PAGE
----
In the English-speaking world, the term ‘Anglo-Saxon’ usually refers to a specific period in medieval history. Occasionally, a residual contemporary usage creeps back into general parlance – such as the common expression ‘White Anglo-Saxon Protestant’, used to describe a certain type of American East Coast elite – but this is unusual. Few English speakers today would describe themselves as Anglo-Saxons. It sounds too archaic and too awkward for the modern multi-cultural societies we live in.
It is tempting to see Emmanuel Macron’s victory in the French presidential run-off on Sunday as little more than a coronation. Yes, he won 66% of the vote but he did so with one of the highest rates of abstention in recent history and a record number of spoiled ballots. Even those who voted for him often did so by default in order to prevent the far-right candidate, Marine Le Pen, from winning. More importantly, say critics, this unusual presidential run-off had two important consequences.
Elections are generally about the winners. But the first round of the French presidential election on Sunday was as much about the losers as it was about the two figures who reached the run-off, Emmanuel Macron and Marine Le Pen. By far the biggest losers in this election were the two traditional parties of government. On the centre-right, François Fillon contrived to lose an election that seemed to have been tailor-made for him.
Muck Rack makes it simple to find people, tweets, or articles that mention any name, keyword, company, hashtag etc. We've compiled this guide to help you make the most of your search.
Selecting a term
Start searching tweets, articles from media outlets, articles mentioned in tweets, journalists'
names, titles and bios with some suggested searches:
Companies or Topics (e.g. iPhone, Microsoft)
Phrases (e.g. "cloud computing") — use quotes to keep the terms together
Twitter handles (e.g. @username) — returns those who have mentioned or replied to
Names (e.g. "David Pogue")
Hashtags (e.g. #sxsw, #london2012)
Bio details (e.g. vegan, Olympics, father)
Muck Rack's Advanced Search allows for many boolean operators.
Find results that mention multiple specified terms, use AND or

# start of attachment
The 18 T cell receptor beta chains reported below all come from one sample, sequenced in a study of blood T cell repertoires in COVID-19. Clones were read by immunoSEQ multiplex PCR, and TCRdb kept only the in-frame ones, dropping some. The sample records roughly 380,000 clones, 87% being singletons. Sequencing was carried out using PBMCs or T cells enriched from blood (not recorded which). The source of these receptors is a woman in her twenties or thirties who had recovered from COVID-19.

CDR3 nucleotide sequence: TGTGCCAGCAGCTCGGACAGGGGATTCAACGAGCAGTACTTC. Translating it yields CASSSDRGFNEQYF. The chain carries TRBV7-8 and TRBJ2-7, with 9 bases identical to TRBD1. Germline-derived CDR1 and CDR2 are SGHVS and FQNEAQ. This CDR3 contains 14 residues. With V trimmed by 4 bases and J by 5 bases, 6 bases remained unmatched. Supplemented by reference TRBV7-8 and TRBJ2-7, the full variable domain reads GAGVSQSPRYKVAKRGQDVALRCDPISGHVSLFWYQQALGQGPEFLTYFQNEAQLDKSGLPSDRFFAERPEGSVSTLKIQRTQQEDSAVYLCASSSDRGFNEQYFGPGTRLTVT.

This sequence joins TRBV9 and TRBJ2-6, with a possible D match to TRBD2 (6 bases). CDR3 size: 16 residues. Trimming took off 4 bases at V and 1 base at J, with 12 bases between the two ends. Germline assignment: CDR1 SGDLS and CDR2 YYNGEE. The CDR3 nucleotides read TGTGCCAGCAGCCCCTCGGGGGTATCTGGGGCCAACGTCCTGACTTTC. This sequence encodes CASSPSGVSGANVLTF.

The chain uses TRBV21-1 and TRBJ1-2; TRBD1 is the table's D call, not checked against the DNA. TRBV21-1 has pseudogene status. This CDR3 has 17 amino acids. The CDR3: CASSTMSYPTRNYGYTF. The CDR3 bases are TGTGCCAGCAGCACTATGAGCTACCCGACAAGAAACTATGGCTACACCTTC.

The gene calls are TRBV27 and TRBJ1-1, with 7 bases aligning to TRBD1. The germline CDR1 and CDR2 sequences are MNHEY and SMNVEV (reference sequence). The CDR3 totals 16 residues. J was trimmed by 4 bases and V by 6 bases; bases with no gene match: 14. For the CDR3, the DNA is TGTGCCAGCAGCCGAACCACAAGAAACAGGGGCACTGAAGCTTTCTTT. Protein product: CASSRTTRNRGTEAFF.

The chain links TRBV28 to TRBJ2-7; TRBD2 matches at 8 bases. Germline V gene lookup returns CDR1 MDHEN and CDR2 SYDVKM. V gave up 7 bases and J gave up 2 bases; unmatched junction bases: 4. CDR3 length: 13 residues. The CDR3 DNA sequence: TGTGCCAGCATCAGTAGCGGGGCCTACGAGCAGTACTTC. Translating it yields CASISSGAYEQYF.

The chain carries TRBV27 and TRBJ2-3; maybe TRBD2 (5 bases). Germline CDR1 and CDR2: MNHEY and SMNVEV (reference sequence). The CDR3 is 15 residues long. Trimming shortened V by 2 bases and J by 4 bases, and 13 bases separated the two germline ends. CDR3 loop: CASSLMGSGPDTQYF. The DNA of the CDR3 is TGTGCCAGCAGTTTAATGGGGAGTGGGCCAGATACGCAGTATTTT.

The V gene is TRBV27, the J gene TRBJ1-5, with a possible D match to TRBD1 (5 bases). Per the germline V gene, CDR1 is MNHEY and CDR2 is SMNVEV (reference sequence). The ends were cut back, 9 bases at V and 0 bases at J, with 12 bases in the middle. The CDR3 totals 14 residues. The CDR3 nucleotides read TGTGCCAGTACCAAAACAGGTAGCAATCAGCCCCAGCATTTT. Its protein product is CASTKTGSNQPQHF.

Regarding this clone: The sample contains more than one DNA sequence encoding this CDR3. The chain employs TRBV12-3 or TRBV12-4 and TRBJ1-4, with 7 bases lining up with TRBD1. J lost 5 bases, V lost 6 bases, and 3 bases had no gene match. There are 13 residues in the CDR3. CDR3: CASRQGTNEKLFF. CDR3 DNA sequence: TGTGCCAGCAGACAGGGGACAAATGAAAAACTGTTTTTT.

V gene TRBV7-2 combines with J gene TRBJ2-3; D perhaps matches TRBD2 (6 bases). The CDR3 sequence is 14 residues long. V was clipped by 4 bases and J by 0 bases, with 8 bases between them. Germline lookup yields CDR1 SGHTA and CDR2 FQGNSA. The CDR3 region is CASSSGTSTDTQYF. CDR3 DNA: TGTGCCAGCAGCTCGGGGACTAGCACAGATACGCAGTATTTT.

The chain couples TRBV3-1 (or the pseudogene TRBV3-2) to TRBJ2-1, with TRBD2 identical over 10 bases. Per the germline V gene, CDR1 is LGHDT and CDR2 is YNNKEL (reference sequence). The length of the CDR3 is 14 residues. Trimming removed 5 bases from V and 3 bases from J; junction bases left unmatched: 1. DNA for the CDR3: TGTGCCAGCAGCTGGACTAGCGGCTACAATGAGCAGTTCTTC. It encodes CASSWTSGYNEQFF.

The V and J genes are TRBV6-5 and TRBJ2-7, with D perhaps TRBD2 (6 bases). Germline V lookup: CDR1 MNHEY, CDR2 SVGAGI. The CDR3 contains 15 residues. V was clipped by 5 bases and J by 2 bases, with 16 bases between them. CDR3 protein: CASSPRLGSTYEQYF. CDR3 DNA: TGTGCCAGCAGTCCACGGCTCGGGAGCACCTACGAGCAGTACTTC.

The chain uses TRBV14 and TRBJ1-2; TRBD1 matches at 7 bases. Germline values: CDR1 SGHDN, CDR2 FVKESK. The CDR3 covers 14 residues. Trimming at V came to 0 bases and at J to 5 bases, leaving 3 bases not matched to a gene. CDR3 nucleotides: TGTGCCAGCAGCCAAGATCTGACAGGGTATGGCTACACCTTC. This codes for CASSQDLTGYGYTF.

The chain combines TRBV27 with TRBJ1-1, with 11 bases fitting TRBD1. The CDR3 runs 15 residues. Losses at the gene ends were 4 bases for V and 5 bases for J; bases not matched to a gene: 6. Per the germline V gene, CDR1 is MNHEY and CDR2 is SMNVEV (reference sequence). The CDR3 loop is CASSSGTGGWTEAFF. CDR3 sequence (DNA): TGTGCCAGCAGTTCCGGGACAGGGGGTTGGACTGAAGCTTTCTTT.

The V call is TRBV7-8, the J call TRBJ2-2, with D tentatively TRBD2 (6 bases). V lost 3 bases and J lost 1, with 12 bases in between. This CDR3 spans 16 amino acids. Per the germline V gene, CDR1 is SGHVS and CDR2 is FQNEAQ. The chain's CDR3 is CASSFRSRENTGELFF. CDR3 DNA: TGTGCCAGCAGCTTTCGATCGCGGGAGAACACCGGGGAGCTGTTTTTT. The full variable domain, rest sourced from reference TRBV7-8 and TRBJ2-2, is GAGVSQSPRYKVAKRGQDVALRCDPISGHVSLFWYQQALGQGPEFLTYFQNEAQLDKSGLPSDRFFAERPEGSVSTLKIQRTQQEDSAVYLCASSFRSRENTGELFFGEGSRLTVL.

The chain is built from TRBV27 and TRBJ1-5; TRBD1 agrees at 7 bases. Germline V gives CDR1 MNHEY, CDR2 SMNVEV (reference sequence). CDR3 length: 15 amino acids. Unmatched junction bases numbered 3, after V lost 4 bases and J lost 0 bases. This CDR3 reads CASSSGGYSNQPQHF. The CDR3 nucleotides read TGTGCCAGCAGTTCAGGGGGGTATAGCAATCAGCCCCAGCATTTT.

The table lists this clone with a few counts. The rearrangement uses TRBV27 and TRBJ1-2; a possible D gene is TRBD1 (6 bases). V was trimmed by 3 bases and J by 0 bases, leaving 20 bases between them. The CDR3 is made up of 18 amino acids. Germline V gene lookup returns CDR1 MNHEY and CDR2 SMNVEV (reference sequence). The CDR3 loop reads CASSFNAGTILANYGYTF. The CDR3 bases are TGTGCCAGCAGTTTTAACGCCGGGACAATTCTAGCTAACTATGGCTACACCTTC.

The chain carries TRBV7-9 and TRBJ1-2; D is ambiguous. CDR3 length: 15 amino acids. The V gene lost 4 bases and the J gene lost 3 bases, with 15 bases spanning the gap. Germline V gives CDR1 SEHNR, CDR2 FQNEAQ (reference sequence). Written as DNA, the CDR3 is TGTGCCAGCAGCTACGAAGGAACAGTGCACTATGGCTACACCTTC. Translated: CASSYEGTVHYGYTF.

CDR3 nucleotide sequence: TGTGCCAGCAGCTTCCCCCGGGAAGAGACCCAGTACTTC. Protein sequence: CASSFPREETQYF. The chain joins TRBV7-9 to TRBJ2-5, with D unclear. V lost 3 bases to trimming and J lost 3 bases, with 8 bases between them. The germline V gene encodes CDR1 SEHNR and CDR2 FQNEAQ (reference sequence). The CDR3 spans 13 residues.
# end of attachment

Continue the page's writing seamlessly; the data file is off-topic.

+. For example, ensure each result contains both Elon Musk and Mark Zuckerberg by
searching Obama AND Romney or Obama + Romney.
Use the operators OR or , to broaden your search when you'd like either of
multiple terms to appear in results. (This is the default behavior of our search when no operators
are used.) For example, search for democrat OR republican to find results that refer to
Democrats and/or Republicans.
Use NOT or - to subtract results from your search. For
example, searching Disney will yield results about the Walt Disney Company as well as Walt Disney
World Resort. To exclude mentions of Disney World, search for Disney -World or Disney
When using one of these operators with a phrase, enclose it in quotation marks. For example, you can
find results about smartphones excluding Apple's iPhone 4S by searching smartphone -"iPhone
Exact case matching or punctuation
If you're searching for a brand name or keyword that relies on specific punctuation marks or capitalization, you can
find results that match your exact query by adding matchcase: before the keyword you're searching for, like matchcase:E*TRADE .
Use parentheses to separate multiple
boolean phrases. For example, to find journalists talking about having fun in Disney World or
Disneyland, search for ("disney world" OR disneyland) AND fun.
An asterisk can be used to search for any variation of a root word truncated by the asterisk. For example, searching for admin* will return results for administrator, administration, administer, administered, etc.
A near operator is an AND operator where you can control the distance between the words. You can vary the distance the near operation uses by adding a forward slash and number (between 0-99) such as strawberries NEAR/10 "whipped cream", which means the strawberries must exist within 10 words of "whipped cream".